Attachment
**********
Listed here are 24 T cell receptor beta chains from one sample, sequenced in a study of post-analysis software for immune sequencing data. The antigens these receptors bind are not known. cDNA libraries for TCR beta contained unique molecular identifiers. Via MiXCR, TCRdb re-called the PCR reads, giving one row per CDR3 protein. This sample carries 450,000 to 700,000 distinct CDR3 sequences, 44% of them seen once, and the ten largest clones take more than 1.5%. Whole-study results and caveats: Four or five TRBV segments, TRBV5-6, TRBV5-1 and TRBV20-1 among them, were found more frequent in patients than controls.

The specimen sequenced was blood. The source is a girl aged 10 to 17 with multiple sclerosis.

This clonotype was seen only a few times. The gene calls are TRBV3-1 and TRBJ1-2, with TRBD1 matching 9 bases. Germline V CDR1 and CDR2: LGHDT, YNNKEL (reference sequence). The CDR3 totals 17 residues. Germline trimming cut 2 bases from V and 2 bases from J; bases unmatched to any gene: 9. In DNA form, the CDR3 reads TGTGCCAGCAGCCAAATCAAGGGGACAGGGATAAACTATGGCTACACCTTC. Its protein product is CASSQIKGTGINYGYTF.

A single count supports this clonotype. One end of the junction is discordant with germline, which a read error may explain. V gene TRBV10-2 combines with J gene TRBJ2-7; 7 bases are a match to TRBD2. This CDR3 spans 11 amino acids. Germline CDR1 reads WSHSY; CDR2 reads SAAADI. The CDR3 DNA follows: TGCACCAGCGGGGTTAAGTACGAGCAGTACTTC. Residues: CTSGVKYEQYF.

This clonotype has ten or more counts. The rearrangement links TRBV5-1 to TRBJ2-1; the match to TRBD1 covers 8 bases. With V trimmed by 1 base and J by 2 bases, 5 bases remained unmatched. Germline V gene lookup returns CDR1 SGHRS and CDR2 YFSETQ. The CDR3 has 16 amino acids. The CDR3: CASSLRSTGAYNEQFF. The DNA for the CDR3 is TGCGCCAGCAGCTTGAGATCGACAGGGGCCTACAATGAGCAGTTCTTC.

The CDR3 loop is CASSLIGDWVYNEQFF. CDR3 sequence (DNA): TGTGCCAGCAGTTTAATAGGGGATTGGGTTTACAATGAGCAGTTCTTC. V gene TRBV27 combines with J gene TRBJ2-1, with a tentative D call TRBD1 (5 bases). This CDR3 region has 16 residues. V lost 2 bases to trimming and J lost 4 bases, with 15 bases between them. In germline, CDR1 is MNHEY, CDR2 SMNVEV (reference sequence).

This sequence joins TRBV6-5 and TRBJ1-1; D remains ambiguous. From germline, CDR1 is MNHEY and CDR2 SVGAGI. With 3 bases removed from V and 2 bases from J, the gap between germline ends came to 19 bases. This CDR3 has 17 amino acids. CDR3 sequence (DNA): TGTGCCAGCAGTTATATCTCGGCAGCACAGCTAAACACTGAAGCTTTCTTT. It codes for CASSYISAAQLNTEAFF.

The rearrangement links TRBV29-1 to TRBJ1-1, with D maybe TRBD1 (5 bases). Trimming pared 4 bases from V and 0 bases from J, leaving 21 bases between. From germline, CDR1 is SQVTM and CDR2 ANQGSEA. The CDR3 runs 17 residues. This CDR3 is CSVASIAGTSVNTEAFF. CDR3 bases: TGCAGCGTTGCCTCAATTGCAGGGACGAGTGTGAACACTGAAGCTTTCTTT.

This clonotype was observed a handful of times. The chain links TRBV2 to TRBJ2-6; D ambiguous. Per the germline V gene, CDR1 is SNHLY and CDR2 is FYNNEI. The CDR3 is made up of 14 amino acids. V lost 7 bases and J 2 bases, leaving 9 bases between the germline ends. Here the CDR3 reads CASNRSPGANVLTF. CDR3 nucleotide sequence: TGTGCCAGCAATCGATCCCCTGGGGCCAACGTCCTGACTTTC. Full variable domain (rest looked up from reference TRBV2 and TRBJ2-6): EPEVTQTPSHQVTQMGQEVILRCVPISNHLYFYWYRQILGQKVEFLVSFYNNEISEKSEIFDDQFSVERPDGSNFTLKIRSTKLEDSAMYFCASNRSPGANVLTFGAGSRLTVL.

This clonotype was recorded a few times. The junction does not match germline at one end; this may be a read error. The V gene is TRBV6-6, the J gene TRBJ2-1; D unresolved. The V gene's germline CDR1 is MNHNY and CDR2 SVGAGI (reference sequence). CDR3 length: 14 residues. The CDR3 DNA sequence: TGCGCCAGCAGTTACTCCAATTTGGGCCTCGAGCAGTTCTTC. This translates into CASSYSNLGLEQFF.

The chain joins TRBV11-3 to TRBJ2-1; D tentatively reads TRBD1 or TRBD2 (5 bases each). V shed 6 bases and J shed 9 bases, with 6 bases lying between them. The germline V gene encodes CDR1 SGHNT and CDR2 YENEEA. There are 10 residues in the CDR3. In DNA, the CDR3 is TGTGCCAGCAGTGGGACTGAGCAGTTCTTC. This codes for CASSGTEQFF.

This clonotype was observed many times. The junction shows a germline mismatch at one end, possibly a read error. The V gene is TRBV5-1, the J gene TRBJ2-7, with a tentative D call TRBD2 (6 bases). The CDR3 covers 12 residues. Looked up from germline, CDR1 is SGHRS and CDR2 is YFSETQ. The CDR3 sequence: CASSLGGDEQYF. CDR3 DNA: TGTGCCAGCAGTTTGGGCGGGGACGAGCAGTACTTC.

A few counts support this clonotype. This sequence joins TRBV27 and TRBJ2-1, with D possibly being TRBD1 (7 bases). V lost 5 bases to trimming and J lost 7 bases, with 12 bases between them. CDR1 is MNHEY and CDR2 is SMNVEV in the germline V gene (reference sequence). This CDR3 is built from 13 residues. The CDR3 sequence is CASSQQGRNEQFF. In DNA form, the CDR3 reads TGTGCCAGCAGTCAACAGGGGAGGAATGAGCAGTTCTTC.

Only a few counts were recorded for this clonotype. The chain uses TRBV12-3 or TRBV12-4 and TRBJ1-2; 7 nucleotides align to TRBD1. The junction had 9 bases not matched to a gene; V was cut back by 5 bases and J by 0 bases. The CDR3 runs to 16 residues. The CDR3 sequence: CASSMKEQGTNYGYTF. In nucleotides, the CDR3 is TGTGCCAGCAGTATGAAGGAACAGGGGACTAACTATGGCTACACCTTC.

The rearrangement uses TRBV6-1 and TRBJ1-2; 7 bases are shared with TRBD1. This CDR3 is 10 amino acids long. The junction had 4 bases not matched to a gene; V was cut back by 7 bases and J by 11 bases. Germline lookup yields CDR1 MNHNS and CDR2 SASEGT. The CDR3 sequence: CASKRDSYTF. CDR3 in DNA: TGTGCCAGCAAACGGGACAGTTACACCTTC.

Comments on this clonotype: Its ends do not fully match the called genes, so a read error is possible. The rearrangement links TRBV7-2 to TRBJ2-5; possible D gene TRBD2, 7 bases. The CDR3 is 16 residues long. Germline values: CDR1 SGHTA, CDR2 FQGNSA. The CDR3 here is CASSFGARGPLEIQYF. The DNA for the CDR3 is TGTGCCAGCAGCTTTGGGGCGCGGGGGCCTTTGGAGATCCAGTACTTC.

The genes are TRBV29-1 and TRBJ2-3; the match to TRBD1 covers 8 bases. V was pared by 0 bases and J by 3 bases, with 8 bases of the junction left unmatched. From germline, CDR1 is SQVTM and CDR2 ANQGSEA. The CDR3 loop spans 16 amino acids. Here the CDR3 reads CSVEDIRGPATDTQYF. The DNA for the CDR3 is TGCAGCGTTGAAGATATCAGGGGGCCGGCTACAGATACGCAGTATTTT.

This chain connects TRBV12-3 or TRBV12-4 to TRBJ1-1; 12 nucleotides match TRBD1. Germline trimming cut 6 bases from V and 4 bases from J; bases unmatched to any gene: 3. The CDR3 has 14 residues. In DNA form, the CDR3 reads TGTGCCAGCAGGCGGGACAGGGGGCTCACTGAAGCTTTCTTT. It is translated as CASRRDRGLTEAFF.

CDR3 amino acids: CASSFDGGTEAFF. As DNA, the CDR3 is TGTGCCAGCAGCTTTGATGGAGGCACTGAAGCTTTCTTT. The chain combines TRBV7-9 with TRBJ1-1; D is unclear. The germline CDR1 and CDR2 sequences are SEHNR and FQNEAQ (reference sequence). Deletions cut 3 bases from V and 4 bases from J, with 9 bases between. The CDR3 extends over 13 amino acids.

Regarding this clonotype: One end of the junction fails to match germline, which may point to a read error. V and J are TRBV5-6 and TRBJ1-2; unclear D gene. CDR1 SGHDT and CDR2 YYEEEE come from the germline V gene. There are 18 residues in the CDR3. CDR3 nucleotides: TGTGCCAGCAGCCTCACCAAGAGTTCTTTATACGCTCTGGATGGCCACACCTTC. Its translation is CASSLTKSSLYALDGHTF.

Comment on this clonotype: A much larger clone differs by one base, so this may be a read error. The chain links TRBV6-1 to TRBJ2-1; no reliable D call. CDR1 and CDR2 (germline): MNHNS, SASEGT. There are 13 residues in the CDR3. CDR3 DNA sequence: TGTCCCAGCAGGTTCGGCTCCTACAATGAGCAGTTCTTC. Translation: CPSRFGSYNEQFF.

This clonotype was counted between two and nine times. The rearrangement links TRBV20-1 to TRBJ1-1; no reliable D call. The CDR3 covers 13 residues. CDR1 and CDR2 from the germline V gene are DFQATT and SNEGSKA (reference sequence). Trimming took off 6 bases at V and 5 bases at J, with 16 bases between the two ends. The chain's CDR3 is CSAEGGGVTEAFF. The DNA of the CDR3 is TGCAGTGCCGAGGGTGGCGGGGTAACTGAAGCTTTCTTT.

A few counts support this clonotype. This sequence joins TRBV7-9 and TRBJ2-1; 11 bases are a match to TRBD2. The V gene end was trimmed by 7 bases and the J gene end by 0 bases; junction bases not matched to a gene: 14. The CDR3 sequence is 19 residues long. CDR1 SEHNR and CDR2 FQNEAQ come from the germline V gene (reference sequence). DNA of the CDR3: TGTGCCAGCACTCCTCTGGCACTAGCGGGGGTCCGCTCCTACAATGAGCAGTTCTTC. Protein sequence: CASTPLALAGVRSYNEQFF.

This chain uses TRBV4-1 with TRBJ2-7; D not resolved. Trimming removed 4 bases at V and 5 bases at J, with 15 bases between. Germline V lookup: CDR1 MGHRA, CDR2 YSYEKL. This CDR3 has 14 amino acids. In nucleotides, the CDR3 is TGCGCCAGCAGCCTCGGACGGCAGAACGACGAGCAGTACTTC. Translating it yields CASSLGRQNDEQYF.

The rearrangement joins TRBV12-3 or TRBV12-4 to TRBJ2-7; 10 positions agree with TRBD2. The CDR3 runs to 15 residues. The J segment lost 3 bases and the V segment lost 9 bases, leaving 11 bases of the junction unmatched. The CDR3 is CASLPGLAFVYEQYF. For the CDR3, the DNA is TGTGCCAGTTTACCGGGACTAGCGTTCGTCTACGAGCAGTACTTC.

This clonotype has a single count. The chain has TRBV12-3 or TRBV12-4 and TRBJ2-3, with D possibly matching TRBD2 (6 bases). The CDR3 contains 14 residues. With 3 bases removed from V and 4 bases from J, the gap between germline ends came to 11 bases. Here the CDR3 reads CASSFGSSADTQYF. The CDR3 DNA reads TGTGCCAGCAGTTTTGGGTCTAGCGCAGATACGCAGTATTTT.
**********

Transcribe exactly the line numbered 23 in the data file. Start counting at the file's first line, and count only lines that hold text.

A few counts support this clonotype. This sequence joins TRBV7-9 and TRBJ2-1; 11 bases are a match to TRBD2. The V gene end was trimmed by 7 bases and the J gene end by 0 bases; junction bases not matched to a gene: 14. The CDR3 sequence is 19 residues long. CDR1 SEHNR and CDR2 FQNEAQ come from the germline V gene (reference sequence). DNA of the CDR3: TGTGCCAGCACTCCTCTGGCACTAGCGGGGGTCCGCTCCTACAATGAGCAGTTCTTC. Protein sequence: CASTPLALAGVRSYNEQFF.